Chris Olson helps his cousin, Abbie Peterson, shoot an arrow during an outdoor skills workshop at Ponca State Park. Bot are from Sioux City, Iowa.
Work will begin this summer on a canoe and kayak access point on another new tract of parkland, located a few miles to the north on the upper end of Elk Point Bend. Fields hopes the park or an outfitter will someday offer river kayak tours from the new access point to the park.
During the spring, paddlers might see concentrations of migrating waterfowl during the four-hour, seven-mile trip down the unchannelized river. In the summer, they might stop on the edge of a sandbar and watch piping plovers and interior least terns tend to their nests and feed on insects and minnows in the shallows.
In October, they might witness the southern migration of waterfowl with a backdrop of fall color. "There are some neat moments up on that stretch," Fields said. On September 24 and 25, Ponca State Park will hold its first Missouri River Outdoor Expo. Wildlife artists will display their works; vendors will show campers, boats, shotguns, bows, and other hunting equipment; and workshops will offer instruction about how to use some those wares.
Malissa Peterson of Sioux City, Iowa, throws a tomahawk during an outdoor skills workshop at Ponca State Park.
"I want to put up a duck blind and some decoy spreads somewhere on the river and have someone demonstrate duck hunting," he said. "That's tough to do in an indoor facility."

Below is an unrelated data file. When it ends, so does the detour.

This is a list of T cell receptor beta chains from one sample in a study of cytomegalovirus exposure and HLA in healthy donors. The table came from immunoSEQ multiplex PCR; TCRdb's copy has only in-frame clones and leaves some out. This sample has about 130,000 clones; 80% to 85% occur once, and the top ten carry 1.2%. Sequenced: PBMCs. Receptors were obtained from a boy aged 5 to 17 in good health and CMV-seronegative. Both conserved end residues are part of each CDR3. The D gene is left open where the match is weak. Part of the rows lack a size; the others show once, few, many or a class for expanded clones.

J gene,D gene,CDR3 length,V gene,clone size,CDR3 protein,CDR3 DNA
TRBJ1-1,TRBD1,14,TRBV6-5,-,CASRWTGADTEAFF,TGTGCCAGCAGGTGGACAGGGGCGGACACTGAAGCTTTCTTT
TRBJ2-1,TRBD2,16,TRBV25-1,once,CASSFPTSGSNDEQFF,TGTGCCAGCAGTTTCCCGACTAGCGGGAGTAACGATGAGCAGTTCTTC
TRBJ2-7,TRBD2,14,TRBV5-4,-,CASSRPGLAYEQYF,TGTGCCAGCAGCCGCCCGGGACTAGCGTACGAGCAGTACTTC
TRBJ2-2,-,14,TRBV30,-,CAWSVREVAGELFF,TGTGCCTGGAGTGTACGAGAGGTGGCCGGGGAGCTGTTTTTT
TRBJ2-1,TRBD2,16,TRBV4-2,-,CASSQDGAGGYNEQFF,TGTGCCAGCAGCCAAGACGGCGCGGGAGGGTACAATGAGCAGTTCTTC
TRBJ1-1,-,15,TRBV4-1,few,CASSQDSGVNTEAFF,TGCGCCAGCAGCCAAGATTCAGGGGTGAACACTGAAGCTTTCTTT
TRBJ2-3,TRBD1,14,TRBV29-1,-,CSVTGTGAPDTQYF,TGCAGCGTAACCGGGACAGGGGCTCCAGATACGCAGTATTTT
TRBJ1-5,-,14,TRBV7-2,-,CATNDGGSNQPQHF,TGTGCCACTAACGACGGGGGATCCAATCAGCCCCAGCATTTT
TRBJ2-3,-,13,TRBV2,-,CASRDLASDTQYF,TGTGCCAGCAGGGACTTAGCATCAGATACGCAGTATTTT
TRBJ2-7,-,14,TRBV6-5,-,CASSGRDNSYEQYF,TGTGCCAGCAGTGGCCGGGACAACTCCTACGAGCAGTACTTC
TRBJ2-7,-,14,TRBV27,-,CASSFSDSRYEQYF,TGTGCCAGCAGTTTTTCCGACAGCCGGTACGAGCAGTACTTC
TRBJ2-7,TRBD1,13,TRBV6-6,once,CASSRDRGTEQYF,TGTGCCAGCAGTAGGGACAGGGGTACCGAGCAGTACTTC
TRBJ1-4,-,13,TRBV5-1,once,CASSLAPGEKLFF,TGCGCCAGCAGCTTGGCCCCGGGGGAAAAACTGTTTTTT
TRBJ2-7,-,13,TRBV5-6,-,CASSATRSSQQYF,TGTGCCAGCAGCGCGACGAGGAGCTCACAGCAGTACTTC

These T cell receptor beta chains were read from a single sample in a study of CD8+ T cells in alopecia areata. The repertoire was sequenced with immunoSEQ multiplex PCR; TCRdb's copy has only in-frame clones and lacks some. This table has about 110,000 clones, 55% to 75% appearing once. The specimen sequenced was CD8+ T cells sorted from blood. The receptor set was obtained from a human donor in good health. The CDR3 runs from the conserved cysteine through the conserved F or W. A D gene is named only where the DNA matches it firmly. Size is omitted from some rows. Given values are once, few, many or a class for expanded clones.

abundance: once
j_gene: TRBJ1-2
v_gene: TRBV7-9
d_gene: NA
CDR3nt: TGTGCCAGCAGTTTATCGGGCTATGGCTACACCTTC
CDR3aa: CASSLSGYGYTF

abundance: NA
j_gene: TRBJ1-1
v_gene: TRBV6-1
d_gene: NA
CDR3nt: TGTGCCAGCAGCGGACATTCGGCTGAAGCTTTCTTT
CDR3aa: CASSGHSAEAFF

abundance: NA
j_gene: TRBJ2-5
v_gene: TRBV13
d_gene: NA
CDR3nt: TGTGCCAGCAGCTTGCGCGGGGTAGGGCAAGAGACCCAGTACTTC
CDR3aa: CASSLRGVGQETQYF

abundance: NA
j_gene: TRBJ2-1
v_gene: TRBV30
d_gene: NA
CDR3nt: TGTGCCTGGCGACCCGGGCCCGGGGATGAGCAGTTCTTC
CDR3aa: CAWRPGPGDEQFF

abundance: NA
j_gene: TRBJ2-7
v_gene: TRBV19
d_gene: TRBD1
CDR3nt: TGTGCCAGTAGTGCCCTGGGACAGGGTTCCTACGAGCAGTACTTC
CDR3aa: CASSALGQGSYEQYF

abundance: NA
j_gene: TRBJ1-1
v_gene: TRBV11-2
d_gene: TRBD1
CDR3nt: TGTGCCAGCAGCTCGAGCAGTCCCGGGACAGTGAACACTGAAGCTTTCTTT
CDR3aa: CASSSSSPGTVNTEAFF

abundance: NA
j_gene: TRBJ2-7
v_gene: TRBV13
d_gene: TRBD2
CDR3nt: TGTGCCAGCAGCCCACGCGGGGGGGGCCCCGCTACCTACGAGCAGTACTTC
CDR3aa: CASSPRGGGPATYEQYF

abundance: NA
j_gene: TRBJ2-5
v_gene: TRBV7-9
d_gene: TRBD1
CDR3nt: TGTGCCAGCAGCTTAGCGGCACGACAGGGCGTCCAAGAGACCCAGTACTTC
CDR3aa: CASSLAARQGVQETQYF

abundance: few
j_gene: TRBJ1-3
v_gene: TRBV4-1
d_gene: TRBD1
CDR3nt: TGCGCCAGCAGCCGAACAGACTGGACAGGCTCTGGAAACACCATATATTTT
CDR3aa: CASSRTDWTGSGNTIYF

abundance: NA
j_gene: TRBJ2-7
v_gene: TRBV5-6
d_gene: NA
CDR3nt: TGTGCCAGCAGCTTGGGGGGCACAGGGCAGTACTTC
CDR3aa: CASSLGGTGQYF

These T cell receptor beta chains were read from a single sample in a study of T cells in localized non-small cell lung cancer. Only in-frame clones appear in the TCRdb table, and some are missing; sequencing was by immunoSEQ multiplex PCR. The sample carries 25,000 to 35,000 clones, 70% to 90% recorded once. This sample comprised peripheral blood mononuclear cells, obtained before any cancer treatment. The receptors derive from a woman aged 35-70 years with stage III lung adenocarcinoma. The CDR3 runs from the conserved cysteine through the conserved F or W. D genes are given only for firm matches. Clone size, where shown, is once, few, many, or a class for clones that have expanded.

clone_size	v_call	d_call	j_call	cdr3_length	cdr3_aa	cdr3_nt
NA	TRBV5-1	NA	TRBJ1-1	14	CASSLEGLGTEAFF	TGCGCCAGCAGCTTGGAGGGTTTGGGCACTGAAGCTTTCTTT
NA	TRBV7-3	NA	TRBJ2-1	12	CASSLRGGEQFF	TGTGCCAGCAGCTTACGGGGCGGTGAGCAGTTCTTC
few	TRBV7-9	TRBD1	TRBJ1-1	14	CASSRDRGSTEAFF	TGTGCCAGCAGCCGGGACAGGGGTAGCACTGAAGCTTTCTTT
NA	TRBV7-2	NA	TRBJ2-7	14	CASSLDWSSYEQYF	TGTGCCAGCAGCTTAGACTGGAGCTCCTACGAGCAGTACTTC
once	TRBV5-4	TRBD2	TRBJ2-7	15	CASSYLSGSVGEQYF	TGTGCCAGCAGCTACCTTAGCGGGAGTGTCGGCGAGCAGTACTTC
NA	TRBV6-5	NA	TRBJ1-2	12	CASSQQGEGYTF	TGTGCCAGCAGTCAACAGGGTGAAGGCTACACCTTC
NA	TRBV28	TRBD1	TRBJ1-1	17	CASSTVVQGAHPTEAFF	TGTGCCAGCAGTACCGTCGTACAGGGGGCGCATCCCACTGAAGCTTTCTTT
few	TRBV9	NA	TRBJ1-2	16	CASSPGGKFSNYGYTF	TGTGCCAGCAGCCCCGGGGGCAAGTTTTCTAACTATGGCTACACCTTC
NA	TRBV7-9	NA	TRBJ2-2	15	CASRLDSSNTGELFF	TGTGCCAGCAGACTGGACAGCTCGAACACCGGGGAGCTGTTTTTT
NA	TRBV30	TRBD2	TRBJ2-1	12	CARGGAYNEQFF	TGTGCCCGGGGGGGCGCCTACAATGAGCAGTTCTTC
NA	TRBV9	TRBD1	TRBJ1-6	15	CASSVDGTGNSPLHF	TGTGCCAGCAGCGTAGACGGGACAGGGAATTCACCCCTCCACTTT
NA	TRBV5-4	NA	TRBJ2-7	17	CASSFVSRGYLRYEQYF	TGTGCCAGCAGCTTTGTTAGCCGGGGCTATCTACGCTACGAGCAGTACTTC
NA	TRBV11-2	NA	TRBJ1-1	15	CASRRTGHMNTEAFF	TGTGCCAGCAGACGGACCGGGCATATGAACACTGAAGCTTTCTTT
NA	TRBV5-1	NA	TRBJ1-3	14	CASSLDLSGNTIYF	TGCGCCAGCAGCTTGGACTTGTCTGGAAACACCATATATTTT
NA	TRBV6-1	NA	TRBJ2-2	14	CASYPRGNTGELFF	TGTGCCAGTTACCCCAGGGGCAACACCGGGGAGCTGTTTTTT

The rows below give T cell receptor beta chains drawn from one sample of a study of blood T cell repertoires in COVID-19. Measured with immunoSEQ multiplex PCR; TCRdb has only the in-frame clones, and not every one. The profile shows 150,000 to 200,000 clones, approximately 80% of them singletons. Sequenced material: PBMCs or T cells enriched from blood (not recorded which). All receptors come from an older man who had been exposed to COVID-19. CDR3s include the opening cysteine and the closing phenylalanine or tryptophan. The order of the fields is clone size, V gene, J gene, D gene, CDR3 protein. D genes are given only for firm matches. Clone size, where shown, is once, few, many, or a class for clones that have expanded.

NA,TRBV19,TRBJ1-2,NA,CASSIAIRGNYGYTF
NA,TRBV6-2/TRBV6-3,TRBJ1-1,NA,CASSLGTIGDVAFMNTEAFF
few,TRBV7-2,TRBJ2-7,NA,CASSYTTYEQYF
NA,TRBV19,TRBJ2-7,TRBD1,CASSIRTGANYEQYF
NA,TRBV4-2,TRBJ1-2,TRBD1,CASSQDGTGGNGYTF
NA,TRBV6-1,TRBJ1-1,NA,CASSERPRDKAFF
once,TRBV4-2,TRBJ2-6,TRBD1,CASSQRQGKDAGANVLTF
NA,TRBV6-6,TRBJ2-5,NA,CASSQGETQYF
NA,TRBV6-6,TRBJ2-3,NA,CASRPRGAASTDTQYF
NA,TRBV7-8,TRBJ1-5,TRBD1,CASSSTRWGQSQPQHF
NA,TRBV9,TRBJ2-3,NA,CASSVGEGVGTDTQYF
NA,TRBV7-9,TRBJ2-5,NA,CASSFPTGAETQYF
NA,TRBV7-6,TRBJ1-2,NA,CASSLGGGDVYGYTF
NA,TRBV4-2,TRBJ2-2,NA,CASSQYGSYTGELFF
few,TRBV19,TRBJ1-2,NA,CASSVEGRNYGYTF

In a few years, Fields hopes to offer a mentoring program for aspiring hunters, including pheasant hunts in the park's grasslands, deer hunts in the woods and duck hunts in the backwater.
Ponca's naturalist position is seasonal, and a different person has been hired each year. While some see this as a handicap, it has so far been good for the growth of the program because each individual has brought new ideas to be tested.
The public is the ultimate judge, Fields said, and input from participants helps to determine which programs return the following season. Because many people make annual park visits, programs must evolve. Some changes are new twists to old offerings and others are entirely new activities. Many visitors inquire about programs when they make reservations.
Les Ernst, assistant superintendent at Ponca State Park, shows a coyote, skunk and other furs to participants on a hayrack ride through the park.
"You can't throw the same thing at them every year or they're going to get bored with it," Fields said.
One example is the nature hike held in a restored tallgrass prairie. Fields said, "We used to just go on a hike and talk about the prairie and that was it. Now we're giving the kids insect nets and field guides and sending them out to collect. Then we show them how to pin the bugs and add them to our collection. It's kind of a neat way to get people engaged. They come back every year and want to see what we've added to the collection."
The 2003 opening of the Missouri National Recreational River Resource and Education Center on park grounds further increased Ponca's educational offerings. Displays tell the story of the river. A library loans books, videos and other resources to visitors during their stays, and teachers may borrow items for classes. A classroom includes a collection of furs, fossils, rocks, frogs, salamanders, turtles, snakes, and insects found at the park.